What You Need to Know About temporary Email Addresses
Temporary email address services promise to eliminate spam while leaving good mail untouched. Here’s what you need to know to make disposable email deliver on that promise, and use throwaway aliases to your advantage.
If you hand out your email address, you might get spam back. As soon as you enter your email address in a form on the Web, you lose control of it. Most probably nothing bad will happen, but they may just as well use the address to spam you, or they hand it to spammers for a few bucks.
Get Spam, Throw Away Your Disposable Email Address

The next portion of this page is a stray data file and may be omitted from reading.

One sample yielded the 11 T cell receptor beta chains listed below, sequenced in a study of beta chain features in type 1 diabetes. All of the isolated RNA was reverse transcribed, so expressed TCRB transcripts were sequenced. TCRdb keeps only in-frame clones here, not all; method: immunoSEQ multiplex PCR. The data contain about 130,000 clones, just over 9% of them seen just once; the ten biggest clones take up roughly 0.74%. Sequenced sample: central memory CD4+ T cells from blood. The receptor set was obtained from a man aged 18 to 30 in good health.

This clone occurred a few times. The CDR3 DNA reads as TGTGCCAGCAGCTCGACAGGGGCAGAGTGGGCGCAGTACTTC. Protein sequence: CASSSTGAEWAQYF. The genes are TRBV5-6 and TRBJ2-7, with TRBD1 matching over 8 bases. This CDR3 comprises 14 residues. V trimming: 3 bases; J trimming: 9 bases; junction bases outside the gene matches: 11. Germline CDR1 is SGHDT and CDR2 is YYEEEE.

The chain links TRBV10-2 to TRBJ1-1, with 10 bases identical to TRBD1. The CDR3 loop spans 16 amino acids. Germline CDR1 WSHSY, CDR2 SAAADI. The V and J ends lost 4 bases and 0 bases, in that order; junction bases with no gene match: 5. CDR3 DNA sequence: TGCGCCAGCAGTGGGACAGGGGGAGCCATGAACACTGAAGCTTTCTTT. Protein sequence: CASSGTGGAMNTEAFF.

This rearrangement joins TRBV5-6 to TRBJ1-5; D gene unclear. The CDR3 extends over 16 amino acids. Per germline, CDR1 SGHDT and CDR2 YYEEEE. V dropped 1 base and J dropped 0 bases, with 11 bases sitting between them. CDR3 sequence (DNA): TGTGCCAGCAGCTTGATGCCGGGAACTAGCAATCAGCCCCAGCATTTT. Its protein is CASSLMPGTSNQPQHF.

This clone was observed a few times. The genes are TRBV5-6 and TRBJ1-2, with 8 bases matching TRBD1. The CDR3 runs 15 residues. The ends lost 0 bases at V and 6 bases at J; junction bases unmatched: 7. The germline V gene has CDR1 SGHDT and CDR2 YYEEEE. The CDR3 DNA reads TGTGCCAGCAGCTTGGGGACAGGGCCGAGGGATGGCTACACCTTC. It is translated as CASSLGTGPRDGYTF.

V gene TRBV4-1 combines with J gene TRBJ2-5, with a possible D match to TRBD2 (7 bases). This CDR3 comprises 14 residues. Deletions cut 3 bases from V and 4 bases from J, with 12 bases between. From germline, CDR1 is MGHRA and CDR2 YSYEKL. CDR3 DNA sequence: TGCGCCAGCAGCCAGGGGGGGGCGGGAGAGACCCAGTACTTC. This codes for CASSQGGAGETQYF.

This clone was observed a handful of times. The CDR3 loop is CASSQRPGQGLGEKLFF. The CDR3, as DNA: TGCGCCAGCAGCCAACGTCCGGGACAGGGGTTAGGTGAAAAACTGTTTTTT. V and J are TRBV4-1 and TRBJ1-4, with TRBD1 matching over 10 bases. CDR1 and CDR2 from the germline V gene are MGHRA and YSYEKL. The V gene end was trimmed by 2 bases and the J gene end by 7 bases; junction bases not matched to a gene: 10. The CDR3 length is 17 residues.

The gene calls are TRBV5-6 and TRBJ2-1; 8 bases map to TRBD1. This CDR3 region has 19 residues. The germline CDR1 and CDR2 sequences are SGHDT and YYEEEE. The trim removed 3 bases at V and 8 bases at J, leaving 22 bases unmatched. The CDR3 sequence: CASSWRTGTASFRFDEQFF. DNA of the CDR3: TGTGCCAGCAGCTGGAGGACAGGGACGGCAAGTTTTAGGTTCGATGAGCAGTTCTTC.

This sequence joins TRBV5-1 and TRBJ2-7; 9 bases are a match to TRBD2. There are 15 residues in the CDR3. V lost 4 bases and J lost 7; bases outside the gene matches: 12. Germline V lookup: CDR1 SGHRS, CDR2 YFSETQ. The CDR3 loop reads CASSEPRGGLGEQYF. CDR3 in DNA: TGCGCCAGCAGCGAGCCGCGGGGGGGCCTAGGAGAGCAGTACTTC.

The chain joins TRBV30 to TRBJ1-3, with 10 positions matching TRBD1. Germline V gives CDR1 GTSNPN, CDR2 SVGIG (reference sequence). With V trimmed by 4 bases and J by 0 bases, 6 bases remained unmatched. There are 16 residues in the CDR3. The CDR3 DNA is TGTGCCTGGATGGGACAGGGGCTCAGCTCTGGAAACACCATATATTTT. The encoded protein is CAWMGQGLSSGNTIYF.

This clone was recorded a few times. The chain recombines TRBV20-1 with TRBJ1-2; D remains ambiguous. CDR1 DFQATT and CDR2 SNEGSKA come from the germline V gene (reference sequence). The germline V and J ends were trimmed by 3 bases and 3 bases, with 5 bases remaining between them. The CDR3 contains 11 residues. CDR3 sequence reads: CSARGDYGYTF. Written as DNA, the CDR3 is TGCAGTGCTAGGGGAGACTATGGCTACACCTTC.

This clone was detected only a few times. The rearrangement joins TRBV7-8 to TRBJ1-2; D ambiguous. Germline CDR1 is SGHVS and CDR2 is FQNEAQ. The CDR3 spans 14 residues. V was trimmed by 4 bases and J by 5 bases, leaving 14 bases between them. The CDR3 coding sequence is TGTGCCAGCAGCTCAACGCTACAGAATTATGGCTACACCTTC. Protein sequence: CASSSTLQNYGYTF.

Disposable email address services take the idea of the web-based email account a step further. The problem is distributed to an unlimited number of disposable email addresses, and the deluge of spam can be controlled. How is this possible?
When you sign up for something on the Web with a disposable email address, you don’t use your real email address but an alias of it. Every alias is created specifically for a site or mailing list, and the disposable email address becomes associated with it.
By default, all aliases of your real email address forward any mail to that real address, just as if you had used your primary email address in the first place.
Use Disposable Email Addresses, Eliminate Spam
Either way offers a relatively simple, but very effective weapon against spam. If you are consistently and exclusively using disposable email addresses on web forms, in forums, on Usenet and in discussion groups, with your contacts and on your own Web site, I believe you can curb spam to an absolute minimum.